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A lot of us disagree with some of the politics of a few of the principal players in The Revenant, but it was a remarkable film in a lot of ways.

I read the story of Hugh Glass when I was a kid. I don't own a television and don't even try to keep up with Hollywood business, and when The Revenant was released, I figured it was a ghost story or horror flick and ignored it. Not until I saw the article about it in MUZZLELOADER magazine did I take an interest and then go see it. It was great. I bought the video and watched the supplemental "shorts" that were included. These were very informative. I also read what I could find.

The story line in the movie deviates from the true story, but that's Hollywood. However, they went to great lengths to get the props and costuming right, and it was filmed outdoors, in natural light, and it really was that cold. Filming was primarily in Alberta, with I think some in BC, but they had an early thaw and needed to finish in mountains with snow, so the whole kit and kaboodle went to Argentina to finish up. Some viewers seemed to have a problem with that, but with mountains, trees, snow and ice... Who could tell? I think much of Cold Mountain was filmed in Romania.

They hired actual First Nations and American Indian people to fill roles of natives, and many of these were non-professionals. This injected some much needed income into some of the most economically depressed communities on the continent, and provided opportunities and exposure for people who would have otherwise been overlooked.

There was a link provided in a previous post about the custom rifles carried by diCaprio. There were also a number of custom made knives. I was impressed by the fact that the "mountain men" were wearing historically correct mostly fabric clothing. The furs were real, and I found the same story as Mr. Stovall, in that they obtained an actual grizzly hide from the Canadian government for use in the movie.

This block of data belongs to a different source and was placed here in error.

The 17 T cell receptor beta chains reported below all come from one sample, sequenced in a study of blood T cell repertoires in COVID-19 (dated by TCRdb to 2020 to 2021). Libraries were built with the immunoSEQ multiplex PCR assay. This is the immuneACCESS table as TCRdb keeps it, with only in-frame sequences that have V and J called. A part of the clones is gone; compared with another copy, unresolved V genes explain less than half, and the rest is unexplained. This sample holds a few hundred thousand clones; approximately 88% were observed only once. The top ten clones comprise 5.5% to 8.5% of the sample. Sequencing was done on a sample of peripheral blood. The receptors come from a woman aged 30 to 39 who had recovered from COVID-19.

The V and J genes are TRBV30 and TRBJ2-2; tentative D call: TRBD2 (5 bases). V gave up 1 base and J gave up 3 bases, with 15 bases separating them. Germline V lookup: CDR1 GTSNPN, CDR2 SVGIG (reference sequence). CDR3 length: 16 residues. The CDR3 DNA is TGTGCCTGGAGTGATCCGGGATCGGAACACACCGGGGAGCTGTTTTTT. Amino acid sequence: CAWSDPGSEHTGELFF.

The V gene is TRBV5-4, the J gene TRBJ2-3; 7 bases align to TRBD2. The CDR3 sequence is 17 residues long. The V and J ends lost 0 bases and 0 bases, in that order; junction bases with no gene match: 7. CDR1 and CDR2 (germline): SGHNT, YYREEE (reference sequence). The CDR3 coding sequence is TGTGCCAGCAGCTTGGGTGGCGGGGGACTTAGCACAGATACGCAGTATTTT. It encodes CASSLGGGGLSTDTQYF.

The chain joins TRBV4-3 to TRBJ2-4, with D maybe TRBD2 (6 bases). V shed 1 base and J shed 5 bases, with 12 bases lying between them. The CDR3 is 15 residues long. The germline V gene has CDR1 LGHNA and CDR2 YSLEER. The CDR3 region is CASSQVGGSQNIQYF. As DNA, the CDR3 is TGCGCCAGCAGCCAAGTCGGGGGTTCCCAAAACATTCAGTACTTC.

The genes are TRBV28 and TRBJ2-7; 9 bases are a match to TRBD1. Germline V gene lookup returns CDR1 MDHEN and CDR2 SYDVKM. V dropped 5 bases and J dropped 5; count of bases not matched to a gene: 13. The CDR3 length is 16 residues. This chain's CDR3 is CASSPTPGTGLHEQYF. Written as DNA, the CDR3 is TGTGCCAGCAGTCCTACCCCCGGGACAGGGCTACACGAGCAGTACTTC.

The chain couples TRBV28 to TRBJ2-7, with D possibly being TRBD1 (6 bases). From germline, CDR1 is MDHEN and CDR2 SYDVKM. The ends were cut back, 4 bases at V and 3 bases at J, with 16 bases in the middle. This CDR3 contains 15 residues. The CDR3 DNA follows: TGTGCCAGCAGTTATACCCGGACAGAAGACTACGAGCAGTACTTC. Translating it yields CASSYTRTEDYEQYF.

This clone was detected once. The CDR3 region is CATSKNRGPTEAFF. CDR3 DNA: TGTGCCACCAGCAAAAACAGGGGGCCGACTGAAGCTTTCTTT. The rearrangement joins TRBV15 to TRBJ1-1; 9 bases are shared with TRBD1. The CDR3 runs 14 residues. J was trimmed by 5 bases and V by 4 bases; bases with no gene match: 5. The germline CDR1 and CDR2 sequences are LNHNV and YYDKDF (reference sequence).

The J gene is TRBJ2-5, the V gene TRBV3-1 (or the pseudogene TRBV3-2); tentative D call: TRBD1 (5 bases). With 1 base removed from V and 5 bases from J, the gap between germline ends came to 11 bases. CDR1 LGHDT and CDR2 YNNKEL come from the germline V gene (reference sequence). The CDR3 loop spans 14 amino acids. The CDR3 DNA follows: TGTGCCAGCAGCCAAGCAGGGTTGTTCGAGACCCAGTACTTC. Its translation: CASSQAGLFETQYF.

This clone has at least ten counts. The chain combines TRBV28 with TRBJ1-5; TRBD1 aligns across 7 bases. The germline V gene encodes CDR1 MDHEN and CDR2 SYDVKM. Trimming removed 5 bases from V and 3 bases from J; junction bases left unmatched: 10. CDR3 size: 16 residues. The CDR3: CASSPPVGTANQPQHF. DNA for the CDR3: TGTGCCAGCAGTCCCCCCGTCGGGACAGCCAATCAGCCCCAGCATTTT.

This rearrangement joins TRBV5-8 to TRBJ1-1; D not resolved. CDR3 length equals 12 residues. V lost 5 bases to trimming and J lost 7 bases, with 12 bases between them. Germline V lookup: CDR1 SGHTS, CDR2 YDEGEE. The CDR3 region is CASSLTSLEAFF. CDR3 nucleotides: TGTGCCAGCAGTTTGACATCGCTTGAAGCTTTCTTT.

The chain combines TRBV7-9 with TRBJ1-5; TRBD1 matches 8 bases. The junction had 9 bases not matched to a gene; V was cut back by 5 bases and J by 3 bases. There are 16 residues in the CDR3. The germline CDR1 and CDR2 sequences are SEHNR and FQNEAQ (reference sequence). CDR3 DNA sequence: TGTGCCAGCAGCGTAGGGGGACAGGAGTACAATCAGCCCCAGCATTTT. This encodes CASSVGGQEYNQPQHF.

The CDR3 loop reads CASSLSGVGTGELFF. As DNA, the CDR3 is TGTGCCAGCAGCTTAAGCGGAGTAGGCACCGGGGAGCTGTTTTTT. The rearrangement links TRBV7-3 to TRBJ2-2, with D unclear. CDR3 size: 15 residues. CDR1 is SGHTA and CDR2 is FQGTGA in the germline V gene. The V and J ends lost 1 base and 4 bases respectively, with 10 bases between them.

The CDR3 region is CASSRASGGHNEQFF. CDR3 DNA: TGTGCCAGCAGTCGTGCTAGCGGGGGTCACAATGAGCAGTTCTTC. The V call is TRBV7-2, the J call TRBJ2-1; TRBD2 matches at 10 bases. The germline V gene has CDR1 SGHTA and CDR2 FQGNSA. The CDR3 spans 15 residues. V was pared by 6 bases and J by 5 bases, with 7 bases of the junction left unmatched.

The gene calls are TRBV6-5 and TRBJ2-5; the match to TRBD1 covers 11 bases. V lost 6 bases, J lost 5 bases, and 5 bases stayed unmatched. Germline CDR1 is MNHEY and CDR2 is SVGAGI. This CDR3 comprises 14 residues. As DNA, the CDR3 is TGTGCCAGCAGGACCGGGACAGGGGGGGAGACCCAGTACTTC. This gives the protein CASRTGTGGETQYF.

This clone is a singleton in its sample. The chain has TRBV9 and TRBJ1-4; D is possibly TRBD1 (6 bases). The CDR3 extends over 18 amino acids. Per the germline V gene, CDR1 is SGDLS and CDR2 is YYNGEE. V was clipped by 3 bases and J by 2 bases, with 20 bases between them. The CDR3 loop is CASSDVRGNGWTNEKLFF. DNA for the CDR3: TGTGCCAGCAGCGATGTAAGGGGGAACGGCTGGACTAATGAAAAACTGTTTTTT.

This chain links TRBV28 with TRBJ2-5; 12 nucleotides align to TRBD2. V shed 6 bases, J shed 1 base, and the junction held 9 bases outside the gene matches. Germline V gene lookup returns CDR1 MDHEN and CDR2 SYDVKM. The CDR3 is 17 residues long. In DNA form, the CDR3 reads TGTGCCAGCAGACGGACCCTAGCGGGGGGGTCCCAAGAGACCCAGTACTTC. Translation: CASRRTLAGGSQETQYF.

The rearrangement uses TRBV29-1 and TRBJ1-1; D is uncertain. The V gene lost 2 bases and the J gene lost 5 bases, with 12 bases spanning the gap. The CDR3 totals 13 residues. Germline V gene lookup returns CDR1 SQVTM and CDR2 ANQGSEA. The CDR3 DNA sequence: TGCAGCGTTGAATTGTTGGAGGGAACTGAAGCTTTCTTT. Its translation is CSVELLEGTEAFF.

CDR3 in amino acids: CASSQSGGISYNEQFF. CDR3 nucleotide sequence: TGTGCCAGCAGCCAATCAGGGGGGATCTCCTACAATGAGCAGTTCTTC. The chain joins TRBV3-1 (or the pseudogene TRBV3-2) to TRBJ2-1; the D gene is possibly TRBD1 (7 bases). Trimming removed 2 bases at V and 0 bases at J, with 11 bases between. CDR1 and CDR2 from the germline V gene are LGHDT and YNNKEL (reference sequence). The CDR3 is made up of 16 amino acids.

And that improbable leap off the cliff, on horseback, to elude pursuing Indians? Recently, I was reading The Old Santa Fe Trail by Henry Inman, and such an event actually happened. I think the Indians were Blackfeet, and the rider was "a Frenchman." The horse was killed outright in the fall, as in the movie. The rider broke both legs, but survived. The Indians gave up the chase when the rider went over the edge.

All in all, a pretty good movie.

Notchy Bob
 

Notchy Bob

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Funny... I was looking up an Iowa trapper known as "Old Tom," who was killed by the Sioux, when this article turned up: "Beaver Hides, Bear Grease, and 'The Revenant'"

It's in the New York Times Online, of all places. However, it is a discussion of costuming for The Revenant, including excerpts from an interview with the costume director. According to the article, Tom Hardy (Fitzgerald in the movie) had an outfit with badger fur, while DiCaprio (Hugh Glass) wore a hood made of beaver. I still think the head cover in the photos in post #1 is more likely badger fur, though, based on the color and the striping on the animal's face.

This is a "costume concept sketch" from the article:

bagger-glasssketch-jumbo.jpg


Best regards,

Notchy Bob
 

DStovall

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Funny... I was looking up an Iowa trapper known as "Old Tom," who was killed by the Sioux, when this article turned up: "Beaver Hides, Bear Grease, and 'The Revenant'"